A promise to buy a diamond must be one of the oldest assurances, given by a man to a man, or more interestingly, to a woman. Such a promise would have high intangible value, much like the reputation of the men involved in it. However, very soon, it will be possible to assign a value to this promise to buy diamonds, and even trade them: Indian Commodity Exchange (ICEX) has launched the world’s first diamond futures contracts.
The launch of the diamond futures exchange is significant for more than one reason. Apart from sentiments around the diamond, the fact remains that there has not been any other successful launch of diamond futures trade anywhere in the world.
Reliance-group anchored ICEX is the first-ever diamond futures exchange. Significantly enough, it is also the first exchange in India to start operations under the unified licence regime announced by the market regulator in April this year.
On February 1, 2017, Finance Minister Arun Jaitley while presenting the Union Budget had announced the government’s plans to “further integrate” the commodities and securities derivative markets by integrating the participants, brokers, and operational frameworks.
This purported “integration” had started two years back in 2015 when commodity market regulator Forwards Market Commission (FMC) was merged with equity market regulator Securities and Exchange Board of India (SEBI).
Obviously, the budget announcement made it clear that the government was now looking at creating further synergies between the two markets. Thus, in April last year came SEBI’s pioneering move to implement a unified licence scheme for brokers and clearing members that would allow them to buy, sell or deal in both commodity derivatives as well as securities markets without setting up a separate entity for both.
Before the integration of FMC with SEBI, India’s commodity and securities market operated as two separate markets with different set of participants and regulations. Even exchanges had created their separate monopolies in each of the segments. While the National Stock Exchange (NSE) worked its way up to become the world’s largest in equity derivatives, Asia’s oldest stock exchange Bombay Stock Exchange (BSE) obtained a stronghold in the cash market.
Commodities market also had its own set of leaders and specialists. Multi-commodity Exchange (MCX) became a formidable name in the world for crude and metals derivatives and NSE-owned NCDEX had the leadership in agri-commodities.
In July last year, NMCE decided to merge with ICEX to create the country’s third-largest commodity exchange, and thus became the first exchange to come after the implementation of the unified licence system. The diamond futures contracts is the first product from the stable of NMCE-ICEX combine, which was rolled out end of August last year.
India’s diamond industry is one the largest in the world. The size of India’s diamond trades comprising of cut and polished diamonds, is estimated to be around $20 billion or Rs 1,40,000 crore per annum. Almost every mined diamond anywhere across the world passes through the skilled hands of Indian workers, especially those in Gujarat, for cutting and polishing. Surat alone is regarded as the global centre for cutting and polishing of diamonds where 90% of the world’s diamonds are sent.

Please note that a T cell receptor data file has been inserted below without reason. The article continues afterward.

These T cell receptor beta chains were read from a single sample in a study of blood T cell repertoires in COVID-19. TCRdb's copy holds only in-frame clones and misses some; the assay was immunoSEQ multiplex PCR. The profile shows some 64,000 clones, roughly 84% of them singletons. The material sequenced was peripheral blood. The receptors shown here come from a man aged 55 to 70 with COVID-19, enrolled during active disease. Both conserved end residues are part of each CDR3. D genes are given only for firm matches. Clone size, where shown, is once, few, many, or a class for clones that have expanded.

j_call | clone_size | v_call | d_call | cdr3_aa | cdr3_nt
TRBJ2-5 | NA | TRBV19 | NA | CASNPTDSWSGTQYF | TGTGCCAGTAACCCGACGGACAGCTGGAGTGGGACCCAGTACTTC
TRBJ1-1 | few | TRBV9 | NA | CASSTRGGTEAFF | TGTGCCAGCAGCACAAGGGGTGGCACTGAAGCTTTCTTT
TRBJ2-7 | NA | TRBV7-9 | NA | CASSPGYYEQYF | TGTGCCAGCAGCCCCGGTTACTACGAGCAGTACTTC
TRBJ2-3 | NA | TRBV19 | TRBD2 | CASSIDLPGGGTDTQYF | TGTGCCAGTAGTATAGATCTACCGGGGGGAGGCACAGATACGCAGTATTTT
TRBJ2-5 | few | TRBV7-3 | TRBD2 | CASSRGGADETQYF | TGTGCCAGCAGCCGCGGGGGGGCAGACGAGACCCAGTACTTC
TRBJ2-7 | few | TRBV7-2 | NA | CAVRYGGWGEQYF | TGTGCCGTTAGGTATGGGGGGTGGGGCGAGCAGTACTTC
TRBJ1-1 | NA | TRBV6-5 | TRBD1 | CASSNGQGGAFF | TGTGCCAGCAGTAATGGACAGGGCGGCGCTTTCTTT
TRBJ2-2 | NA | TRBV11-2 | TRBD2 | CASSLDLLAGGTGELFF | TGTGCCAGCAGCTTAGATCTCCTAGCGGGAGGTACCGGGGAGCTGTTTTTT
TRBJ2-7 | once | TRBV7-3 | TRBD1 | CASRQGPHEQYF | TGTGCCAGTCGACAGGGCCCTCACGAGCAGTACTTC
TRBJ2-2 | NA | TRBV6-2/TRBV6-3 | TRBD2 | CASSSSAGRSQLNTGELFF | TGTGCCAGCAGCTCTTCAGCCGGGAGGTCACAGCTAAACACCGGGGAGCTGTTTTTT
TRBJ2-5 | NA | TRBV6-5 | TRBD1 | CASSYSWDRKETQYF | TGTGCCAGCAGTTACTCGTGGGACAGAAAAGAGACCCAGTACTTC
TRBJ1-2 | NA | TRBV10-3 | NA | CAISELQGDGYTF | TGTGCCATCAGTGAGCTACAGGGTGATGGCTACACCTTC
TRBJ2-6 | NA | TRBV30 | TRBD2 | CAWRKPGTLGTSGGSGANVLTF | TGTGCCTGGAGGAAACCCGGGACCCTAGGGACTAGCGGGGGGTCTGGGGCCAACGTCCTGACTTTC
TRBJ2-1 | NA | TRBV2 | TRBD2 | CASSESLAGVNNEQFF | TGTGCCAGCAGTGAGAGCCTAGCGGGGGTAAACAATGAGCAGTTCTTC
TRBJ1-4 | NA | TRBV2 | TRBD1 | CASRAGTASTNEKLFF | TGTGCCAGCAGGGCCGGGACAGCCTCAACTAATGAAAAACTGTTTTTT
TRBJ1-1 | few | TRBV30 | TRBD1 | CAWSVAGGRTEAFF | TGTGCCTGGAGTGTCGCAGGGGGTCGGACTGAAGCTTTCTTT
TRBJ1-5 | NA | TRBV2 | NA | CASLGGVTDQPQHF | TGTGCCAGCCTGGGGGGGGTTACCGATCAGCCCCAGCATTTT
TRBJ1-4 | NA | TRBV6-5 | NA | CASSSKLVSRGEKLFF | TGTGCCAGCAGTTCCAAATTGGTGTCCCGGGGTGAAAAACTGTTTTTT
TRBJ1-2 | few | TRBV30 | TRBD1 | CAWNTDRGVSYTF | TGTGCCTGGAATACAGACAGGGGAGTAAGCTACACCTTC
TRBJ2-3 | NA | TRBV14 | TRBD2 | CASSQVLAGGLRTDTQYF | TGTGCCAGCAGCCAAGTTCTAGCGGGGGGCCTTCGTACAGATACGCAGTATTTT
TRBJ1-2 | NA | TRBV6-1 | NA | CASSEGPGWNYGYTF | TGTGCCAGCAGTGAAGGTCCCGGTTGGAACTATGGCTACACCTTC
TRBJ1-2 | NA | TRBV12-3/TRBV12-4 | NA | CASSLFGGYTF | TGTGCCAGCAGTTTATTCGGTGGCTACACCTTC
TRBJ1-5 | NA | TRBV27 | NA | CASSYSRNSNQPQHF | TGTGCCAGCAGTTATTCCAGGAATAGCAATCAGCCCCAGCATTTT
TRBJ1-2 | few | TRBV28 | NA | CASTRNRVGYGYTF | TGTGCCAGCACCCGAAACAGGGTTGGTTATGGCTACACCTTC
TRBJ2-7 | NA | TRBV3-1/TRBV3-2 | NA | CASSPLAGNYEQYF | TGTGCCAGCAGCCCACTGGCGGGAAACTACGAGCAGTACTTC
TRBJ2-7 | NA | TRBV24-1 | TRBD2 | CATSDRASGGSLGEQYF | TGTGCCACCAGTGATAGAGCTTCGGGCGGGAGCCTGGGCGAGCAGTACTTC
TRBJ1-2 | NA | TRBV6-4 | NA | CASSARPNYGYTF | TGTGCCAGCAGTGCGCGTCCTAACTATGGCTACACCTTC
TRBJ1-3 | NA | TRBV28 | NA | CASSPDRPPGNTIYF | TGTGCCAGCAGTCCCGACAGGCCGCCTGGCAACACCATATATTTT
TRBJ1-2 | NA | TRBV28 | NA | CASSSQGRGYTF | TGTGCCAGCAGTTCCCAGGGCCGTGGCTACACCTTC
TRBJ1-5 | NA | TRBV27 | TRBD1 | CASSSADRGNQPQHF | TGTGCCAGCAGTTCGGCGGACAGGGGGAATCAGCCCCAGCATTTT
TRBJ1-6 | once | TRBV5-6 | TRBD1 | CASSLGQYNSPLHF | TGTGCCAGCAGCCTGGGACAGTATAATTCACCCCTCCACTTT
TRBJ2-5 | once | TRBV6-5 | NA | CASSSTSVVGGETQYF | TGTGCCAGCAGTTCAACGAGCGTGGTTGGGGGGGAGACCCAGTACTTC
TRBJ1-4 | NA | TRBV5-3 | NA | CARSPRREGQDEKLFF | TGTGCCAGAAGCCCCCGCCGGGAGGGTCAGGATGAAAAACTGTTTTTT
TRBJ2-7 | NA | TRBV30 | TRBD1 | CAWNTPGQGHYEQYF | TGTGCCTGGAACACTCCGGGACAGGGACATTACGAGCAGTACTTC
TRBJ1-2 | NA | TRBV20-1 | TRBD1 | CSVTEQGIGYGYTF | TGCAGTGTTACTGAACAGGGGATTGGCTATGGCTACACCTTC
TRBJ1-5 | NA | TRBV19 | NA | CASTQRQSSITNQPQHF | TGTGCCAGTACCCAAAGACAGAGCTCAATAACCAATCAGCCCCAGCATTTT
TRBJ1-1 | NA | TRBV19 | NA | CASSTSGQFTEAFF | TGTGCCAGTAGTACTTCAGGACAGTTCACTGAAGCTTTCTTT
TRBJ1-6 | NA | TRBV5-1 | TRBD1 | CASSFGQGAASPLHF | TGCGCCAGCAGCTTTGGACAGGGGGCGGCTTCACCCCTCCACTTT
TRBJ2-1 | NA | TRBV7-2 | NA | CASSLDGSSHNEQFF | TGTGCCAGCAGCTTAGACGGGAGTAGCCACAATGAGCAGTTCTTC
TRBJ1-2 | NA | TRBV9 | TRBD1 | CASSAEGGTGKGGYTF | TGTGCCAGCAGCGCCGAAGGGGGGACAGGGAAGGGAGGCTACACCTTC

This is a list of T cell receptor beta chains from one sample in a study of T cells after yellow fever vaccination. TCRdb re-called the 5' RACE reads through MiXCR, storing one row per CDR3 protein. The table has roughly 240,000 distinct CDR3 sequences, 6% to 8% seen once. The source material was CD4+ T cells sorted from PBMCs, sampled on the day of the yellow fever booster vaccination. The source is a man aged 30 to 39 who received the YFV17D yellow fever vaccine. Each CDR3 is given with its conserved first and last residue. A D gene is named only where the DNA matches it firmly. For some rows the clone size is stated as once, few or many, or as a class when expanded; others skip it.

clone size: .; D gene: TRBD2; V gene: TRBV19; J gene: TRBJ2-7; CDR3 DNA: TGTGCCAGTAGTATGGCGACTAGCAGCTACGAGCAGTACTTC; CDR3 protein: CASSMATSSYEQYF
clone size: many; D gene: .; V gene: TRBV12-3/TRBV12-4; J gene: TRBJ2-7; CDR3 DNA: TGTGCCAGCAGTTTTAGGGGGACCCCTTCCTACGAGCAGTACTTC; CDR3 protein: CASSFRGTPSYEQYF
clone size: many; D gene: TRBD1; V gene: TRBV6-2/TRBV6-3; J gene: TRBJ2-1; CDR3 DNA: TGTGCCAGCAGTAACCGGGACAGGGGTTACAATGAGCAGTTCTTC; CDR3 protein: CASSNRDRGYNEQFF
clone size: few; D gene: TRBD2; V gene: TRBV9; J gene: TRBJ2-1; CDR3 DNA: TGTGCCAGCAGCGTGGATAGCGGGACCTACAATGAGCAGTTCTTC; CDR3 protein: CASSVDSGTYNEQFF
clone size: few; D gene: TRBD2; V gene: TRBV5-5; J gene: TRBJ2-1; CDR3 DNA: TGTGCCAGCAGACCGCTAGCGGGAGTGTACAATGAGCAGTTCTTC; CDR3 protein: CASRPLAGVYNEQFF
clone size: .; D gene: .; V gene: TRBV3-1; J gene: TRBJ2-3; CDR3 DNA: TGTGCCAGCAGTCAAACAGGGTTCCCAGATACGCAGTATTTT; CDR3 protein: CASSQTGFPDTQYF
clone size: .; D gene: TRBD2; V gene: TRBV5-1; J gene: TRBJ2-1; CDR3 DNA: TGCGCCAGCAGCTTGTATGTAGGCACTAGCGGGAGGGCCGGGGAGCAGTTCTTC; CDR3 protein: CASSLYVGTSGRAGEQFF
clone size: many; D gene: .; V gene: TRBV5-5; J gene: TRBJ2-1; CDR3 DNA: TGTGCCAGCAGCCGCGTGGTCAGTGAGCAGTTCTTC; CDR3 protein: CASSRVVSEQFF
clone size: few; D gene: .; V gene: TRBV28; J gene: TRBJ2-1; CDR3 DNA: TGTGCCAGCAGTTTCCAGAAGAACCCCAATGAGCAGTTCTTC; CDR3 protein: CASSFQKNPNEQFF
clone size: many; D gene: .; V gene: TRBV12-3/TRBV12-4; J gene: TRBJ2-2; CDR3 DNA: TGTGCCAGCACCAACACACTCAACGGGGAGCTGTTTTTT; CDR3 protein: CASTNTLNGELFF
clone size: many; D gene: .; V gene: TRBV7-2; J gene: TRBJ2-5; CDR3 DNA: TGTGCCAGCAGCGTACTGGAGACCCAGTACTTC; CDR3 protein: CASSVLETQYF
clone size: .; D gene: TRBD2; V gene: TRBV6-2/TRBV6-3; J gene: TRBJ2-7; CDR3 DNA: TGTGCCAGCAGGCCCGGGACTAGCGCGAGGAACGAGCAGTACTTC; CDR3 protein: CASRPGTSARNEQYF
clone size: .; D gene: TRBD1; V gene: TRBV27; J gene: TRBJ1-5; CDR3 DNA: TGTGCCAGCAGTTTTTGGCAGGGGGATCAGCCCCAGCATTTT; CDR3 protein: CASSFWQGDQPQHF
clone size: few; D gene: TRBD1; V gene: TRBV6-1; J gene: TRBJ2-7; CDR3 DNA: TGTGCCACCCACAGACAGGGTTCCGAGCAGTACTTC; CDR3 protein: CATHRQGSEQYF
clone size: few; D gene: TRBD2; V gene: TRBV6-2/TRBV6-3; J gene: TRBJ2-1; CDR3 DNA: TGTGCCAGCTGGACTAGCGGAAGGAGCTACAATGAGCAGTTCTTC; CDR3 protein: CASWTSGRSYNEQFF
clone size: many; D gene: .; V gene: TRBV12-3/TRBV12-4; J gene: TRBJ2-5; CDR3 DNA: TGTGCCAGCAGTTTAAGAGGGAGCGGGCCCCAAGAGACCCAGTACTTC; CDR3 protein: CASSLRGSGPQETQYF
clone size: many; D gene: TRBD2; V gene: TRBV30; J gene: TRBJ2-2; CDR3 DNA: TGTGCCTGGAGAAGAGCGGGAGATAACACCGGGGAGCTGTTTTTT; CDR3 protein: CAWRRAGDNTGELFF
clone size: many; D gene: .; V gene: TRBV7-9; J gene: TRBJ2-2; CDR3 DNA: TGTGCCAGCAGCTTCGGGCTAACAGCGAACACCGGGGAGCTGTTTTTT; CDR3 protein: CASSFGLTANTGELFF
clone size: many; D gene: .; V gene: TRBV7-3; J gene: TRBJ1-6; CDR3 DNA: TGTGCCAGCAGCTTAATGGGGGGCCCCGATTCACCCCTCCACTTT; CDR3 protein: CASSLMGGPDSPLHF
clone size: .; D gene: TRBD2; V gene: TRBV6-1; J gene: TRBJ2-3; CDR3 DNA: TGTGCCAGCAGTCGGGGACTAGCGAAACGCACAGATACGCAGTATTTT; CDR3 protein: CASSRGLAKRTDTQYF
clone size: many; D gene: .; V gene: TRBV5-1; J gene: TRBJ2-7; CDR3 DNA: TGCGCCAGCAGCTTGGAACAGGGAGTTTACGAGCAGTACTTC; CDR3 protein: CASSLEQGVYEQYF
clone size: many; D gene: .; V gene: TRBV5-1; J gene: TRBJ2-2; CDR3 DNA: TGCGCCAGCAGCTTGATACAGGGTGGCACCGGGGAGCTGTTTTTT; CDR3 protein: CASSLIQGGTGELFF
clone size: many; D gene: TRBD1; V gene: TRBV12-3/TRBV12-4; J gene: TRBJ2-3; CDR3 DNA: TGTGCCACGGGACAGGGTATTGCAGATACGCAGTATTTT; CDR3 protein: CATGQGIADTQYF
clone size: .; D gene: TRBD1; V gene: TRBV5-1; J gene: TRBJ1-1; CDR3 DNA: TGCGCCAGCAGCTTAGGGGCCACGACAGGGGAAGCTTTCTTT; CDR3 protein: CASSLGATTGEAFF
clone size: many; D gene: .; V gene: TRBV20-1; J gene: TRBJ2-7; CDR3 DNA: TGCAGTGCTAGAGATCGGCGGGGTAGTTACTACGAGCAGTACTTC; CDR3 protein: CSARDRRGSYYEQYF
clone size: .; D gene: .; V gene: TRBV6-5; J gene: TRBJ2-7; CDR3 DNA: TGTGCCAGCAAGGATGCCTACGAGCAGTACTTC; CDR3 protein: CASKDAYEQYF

India is also the largest importer of rough diamond and the largest exporter of cut and polished diamond in the world with annual revenues close to $8.5 billion (Rs. 552 Billions), which is rapidly growing. The third largest economy of the world in terms of purchasing power parity, India is also third largest consumer of polished diamond.
For the last one year, the Indian diamond industry has been plagued with several problems, starting with a huge fall in prices by 25-30% owing to fall in global demand. The industry was carrying huge inventory that resulted into losses and capital erosion for traders, merchants and jewellers.
Thousands of jobs were lost and many skilled workers who were the masters of the craft of cutting and polishing were forced to change their profession in search of a better livelihood. As the industry was trying to cope under these various debilitating factors, ICEX started discussions with the industry participants to design diamond futures contracts that would help the diamond traders, merchants, jewellers and investors to minimise their risks.
Now with the launch of the ICEX diamond futures, hopes have been raised to see the shine coming back on to the diamond industry.
Difference is in design
ICEX, which is promoted by a mix of public-private partnership comprising of PSUs including MMTC, Indian Potash, KRIBHCO and IDFC Bank among others with the Reliance Group as anchor, has studied in detail the various issues related to the diamond industry before formulating the diamond futures contracts.
ICEX has prepared the contract specifications with an extensive research to back and inputs from stakeholders of the diamond industry across the value chain and under the guidance of the market regulator, after consultations with industry players. The contract design and terms were firmed up after being analyzed for over a year before their launch.
The diamond contracts launched by ICEX are in three lots size of 1 carat, 50 cents and 30 cents with compulsory delivery in electronic units. The small lot size is to attract retail crowd who would have to put in just Rs 3,500 for investing in diamonds.
ICEX is creating entirely a new market where the sellers can offload their certified quality diamond among different set of buyers. The launch of Diamond Futures trading on the ICEX means the price discovery of diamonds will now happen out of India and in a scientific manner based on the demand and supply of the commodity.